Looking for answers, today I met with Tredyffrin Police Superintendent Tony Giaimo. I wanted to understand the search for and selection of police officers. As I explained to Giaimo, applicants for police department positions have contacted me over the last 6-8 months, anxious for a hiring update. I learned much about the police department hiring process and thought it worthwhile to share.

Early in 2012, the Tredyffrin Township Police Department advertised the April 14, 2012 physical assessment and written test date for vacancies in the department.  According to Giaimo, 130+ individuals applied to take the physical and written exam.  In addition to the application form, a physician statement and informed consent form were required.

The physical assessment is judged pass/fail; the written test included multiple-choice questions plus a written narrative.  If a candidate passed the physical exam and received an 80% or higher score on the written exam, they moved to the next step.  All candidates were notified of the test results 2-4 weeks following the April 14th exam.

Of the 130+ applicants, close to 100 individuals passed the physical test and scored 80% or higher on the written part. The next step for the successful applicants was an oral interview by an Oral Interview Board, composed of three police personnel selected by Giaimo. At the time of the interview, applicants were required to provide education transcripts, military discharge papers when applicable, and three reference letters (other than relative and employers). Failure to provide documents at the interview, disqualified applicants from the selection process.  The interviews were conducted between June and August 2012.

Each member of the Oral Interview Board independently scores the oral interviews and those scores are then added to the written exam score. For those applicants that advance to the next step, they receive a polygraph examination. According to Giaimo, the polygraph test is to indicate deception on a pre-determined set of questions.  After the polygraph phase, the top list of 15 candidates is prepared.  The ranking is based on all phases of the test process to this point.  For those 15 candidates, the next step is a background investigation by the Tredyffrin Township Police Department including previous employment, education record, military record, criminal history, credit rating, etc.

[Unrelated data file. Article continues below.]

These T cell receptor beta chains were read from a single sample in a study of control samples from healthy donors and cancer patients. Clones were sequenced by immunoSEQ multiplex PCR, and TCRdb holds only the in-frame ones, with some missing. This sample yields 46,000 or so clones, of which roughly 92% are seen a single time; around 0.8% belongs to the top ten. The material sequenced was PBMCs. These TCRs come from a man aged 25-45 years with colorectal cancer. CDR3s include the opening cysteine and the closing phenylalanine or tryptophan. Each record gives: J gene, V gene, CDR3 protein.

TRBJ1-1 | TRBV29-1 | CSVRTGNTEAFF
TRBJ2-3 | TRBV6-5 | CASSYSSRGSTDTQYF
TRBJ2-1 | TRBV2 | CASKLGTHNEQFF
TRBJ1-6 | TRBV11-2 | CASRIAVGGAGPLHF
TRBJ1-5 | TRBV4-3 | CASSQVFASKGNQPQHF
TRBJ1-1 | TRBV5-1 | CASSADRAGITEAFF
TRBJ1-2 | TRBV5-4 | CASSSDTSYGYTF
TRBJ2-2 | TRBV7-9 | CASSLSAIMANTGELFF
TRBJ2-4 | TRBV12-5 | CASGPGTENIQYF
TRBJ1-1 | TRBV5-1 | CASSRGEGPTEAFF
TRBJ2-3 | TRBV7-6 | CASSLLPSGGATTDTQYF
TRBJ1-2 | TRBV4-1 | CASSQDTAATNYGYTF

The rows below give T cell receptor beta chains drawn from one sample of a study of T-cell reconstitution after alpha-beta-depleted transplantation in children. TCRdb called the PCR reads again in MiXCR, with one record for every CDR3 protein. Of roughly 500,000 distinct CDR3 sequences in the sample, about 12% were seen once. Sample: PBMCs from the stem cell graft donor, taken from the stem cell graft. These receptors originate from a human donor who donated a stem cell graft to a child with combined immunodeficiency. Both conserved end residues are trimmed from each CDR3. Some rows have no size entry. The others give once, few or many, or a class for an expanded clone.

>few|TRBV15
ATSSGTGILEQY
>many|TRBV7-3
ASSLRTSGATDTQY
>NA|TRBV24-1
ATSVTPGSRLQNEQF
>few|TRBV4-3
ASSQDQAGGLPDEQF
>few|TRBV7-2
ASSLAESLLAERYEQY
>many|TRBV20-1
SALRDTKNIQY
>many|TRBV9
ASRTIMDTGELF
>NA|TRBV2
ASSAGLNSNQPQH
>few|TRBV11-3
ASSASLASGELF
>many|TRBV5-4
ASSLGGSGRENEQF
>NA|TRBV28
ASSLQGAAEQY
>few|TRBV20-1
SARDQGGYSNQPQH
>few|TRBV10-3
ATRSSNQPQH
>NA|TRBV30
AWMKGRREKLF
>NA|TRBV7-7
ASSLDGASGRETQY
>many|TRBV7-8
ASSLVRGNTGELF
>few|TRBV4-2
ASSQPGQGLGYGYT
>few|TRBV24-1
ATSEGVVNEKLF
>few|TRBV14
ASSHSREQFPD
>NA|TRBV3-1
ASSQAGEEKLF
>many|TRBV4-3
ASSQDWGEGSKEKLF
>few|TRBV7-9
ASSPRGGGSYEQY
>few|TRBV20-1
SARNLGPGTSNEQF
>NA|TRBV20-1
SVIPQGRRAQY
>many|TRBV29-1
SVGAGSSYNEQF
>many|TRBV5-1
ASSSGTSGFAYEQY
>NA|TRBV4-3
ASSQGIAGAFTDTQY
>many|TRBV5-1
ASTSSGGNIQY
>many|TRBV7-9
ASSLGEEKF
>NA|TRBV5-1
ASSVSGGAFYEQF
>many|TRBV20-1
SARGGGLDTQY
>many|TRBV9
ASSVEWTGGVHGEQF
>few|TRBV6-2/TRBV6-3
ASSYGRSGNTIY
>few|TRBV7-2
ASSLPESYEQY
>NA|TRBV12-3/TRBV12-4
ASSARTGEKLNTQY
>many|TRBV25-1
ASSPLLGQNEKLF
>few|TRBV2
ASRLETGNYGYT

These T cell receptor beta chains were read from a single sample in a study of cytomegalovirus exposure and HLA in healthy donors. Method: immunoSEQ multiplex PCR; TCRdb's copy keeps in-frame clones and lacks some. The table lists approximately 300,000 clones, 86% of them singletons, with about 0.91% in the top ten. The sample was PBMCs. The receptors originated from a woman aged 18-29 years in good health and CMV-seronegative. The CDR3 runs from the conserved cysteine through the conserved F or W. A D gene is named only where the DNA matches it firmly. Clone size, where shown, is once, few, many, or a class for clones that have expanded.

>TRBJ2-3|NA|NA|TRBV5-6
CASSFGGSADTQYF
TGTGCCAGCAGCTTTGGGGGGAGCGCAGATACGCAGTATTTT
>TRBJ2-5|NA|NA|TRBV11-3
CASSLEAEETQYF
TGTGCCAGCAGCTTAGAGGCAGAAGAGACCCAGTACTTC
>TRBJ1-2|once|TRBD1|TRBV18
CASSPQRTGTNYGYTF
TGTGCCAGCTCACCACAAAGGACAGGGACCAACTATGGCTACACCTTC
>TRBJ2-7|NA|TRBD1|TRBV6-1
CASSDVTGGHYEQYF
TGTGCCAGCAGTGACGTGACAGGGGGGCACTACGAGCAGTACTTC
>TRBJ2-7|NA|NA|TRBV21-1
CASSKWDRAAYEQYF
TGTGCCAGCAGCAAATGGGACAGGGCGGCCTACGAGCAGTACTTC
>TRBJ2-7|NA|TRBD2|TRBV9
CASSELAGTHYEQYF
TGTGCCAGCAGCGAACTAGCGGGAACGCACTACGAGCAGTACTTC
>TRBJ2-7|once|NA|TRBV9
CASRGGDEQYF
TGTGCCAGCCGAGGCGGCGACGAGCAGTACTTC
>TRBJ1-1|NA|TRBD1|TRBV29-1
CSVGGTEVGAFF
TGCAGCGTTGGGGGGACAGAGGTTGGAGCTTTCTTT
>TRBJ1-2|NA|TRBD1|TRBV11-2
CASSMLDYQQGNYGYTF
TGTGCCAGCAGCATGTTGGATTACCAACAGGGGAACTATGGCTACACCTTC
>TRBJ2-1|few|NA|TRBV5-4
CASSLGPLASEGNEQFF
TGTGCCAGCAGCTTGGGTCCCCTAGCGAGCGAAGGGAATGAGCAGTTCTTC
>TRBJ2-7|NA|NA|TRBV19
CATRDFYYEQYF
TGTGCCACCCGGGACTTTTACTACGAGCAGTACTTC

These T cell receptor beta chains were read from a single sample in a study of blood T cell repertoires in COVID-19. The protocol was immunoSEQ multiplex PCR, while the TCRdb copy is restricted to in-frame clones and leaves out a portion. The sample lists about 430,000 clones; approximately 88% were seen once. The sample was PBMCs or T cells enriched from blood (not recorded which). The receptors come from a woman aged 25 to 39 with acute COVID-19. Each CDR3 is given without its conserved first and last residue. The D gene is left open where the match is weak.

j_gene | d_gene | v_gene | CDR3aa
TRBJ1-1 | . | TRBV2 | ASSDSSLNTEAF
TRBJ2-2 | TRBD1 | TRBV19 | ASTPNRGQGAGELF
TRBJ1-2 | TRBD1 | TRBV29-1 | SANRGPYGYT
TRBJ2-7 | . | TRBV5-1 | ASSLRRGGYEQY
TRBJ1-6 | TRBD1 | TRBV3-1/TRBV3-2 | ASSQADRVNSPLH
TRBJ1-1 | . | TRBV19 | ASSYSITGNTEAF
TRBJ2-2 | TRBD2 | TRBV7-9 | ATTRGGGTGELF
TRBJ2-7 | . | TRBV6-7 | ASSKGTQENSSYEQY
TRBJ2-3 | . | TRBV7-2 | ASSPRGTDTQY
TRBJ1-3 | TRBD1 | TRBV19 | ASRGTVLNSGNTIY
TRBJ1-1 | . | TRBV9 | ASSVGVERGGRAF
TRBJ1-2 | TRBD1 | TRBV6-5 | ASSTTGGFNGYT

The next step is a conditional offer of employment.  Hiring is contingent upon successful completion of psychological and physical examinations and selection by the Police Superintendent. (I believe this part of the examination process takes approximately 4 months.) Once this conditional phase is completed, the cadet serves a two-year probationary period.

At the start, prospective applicants are told that the process takes approximately 6-8 months from the time the exam is taken – in this case, the exam was given on April 14 so if they successfully completed each step, vacancies were to be filled somewhere between October – December, 2012.

I received a call from a father of one of the cadets that is on Tredyffrin Police Department’s ‘short list’ in early January, looking for an update.  I assured him that the township would be hiring 2 police officers shortly.  I was confident giving this response for the following reasons, (1) the police contract was settled; (2) the ICMA consultant’s study (pg. 11) suggested a minimum of 2 additional officers were required to maintain township safety levels and (3) supervisors approved the 2013 budget that included 2 additional police officers (with the possibility of a third officer added sometime during the year).

The focus of my meeting with Superintendent Giaimo was to find out the hiring date of the two police officers.  Remember the cadets were told last April the application process would take approximately 6-8 months; it’s now 10 months!

I could not believe Giaimo’s response today re the hiring of police officers; telling me that he had not been authorized to hire.  What?  That’s right folks. The police contract was signed in December and the 2013 township budget approved (which included the hiring of the two officers) but the Board of Supervisors have not given Giaimo permission to hire the two officers.  Gosh, even pg. 11 of the ICMA police department study indicated the township needed to hire two officers to maintain satisfactory safety levels.